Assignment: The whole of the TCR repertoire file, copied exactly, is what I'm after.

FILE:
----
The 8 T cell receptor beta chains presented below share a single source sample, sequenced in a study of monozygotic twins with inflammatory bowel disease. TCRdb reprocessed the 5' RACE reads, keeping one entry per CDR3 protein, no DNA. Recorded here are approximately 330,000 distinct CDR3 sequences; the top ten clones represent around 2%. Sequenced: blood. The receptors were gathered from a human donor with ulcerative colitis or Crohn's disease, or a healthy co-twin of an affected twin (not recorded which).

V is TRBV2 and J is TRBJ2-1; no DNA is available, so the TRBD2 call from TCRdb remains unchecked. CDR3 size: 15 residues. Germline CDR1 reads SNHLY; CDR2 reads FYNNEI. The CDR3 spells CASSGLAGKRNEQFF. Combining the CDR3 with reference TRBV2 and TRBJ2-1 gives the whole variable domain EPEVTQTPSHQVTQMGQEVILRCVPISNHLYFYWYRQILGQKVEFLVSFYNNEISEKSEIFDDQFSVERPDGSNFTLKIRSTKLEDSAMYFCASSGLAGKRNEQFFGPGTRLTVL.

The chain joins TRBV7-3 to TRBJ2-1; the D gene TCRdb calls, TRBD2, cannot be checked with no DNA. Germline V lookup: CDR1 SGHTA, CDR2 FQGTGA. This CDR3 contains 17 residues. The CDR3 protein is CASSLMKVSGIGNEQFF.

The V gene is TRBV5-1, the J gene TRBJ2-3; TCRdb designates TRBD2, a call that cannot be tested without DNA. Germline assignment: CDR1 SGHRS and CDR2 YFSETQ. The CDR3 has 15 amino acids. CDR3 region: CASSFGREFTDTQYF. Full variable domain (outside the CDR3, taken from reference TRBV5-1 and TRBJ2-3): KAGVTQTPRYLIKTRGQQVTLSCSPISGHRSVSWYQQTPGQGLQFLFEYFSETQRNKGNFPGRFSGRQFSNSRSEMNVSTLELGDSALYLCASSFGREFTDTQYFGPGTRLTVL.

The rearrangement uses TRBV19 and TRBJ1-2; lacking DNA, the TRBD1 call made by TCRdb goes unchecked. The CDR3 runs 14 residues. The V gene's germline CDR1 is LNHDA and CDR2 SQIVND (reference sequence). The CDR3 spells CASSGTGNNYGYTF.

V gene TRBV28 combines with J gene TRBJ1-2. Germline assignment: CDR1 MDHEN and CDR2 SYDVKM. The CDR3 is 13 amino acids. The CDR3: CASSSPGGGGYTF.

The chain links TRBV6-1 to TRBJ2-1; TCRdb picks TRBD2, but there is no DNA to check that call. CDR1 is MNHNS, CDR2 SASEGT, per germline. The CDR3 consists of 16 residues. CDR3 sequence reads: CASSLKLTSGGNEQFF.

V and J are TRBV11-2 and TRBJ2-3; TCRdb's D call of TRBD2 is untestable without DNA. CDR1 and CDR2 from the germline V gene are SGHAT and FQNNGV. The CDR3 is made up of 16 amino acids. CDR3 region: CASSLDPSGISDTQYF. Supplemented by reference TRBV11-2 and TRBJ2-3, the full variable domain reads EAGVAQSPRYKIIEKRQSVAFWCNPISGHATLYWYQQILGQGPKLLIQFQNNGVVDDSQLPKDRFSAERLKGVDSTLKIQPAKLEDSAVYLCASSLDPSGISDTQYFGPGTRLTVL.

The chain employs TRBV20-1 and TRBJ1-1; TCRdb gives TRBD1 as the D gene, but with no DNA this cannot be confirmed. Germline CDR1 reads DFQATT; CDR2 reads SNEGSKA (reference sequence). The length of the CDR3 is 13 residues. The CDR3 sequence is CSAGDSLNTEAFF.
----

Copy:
The 8 T cell receptor beta chains presented below share a single source sample, sequenced in a study of monozygotic twins with inflammatory bowel disease. TCRdb reprocessed the 5' RACE reads, keeping one entry per CDR3 protein, no DNA. Recorded here are approximately 330,000 distinct CDR3 sequences; the top ten clones represent around 2%. Sequenced: blood. The receptors were gathered from a human donor with ulcerative colitis or Crohn's disease, or a healthy co-twin of an affected twin (not recorded which).

V is TRBV2 and J is TRBJ2-1; no DNA is available, so the TRBD2 call from TCRdb remains unchecked. CDR3 size: 15 residues. Germline CDR1 reads SNHLY; CDR2 reads FYNNEI. The CDR3 spells CASSGLAGKRNEQFF. Combining the CDR3 with reference TRBV2 and TRBJ2-1 gives the whole variable domain EPEVTQTPSHQVTQMGQEVILRCVPISNHLYFYWYRQILGQKVEFLVSFYNNEISEKSEIFDDQFSVERPDGSNFTLKIRSTKLEDSAMYFCASSGLAGKRNEQFFGPGTRLTVL.

The chain joins TRBV7-3 to TRBJ2-1; the D gene TCRdb calls, TRBD2, cannot be checked with no DNA. Germline V lookup: CDR1 SGHTA, CDR2 FQGTGA. This CDR3 contains 17 residues. The CDR3 protein is CASSLMKVSGIGNEQFF.

The V gene is TRBV5-1, the J gene TRBJ2-3; TCRdb designates TRBD2, a call that cannot be tested without DNA. Germline assignment: CDR1 SGHRS and CDR2 YFSETQ. The CDR3 has 15 amino acids. CDR3 region: CASSFGREFTDTQYF. Full variable domain (outside the CDR3, taken from reference TRBV5-1 and TRBJ2-3): KAGVTQTPRYLIKTRGQQVTLSCSPISGHRSVSWYQQTPGQGLQFLFEYFSETQRNKGNFPGRFSGRQFSNSRSEMNVSTLELGDSALYLCASSFGREFTDTQYFGPGTRLTVL.

The rearrangement uses TRBV19 and TRBJ1-2; lacking DNA, the TRBD1 call made by TCRdb goes unchecked. The CDR3 runs 14 residues. The V gene's germline CDR1 is LNHDA and CDR2 SQIVND (reference sequence). The CDR3 spells CASSGTGNNYGYTF.

V gene TRBV28 combines with J gene TRBJ1-2. Germline assignment: CDR1 MDHEN and CDR2 SYDVKM. The CDR3 is 13 amino acids. The CDR3: CASSSPGGGGYTF.

The chain links TRBV6-1 to TRBJ2-1; TCRdb picks TRBD2, but there is no DNA to check that call. CDR1 is MNHNS, CDR2 SASEGT, per germline. The CDR3 consists of 16 residues. CDR3 sequence reads: CASSLKLTSGGNEQFF.

V and J are TRBV11-2 and TRBJ2-3; TCRdb's D call of TRBD2 is untestable without DNA. CDR1 and CDR2 from the germline V gene are SGHAT and FQNNGV. The CDR3 is made up of 16 amino acids. CDR3 region: CASSLDPSGISDTQYF. Supplemented by reference TRBV11-2 and TRBJ2-3, the full variable domain reads EAGVAQSPRYKIIEKRQSVAFWCNPISGHATLYWYQQILGQGPKLLIQFQNNGVVDDSQLPKDRFSAERLKGVDSTLKIQPAKLEDSAVYLCASSLDPSGISDTQYFGPGTRLTVL.

The chain employs TRBV20-1 and TRBJ1-1; TCRdb gives TRBD1 as the D gene, but with no DNA this cannot be confirmed. Germline CDR1 reads DFQATT; CDR2 reads SNEGSKA (reference sequence). The length of the CDR3 is 13 residues. The CDR3 sequence is CSAGDSLNTEAFF.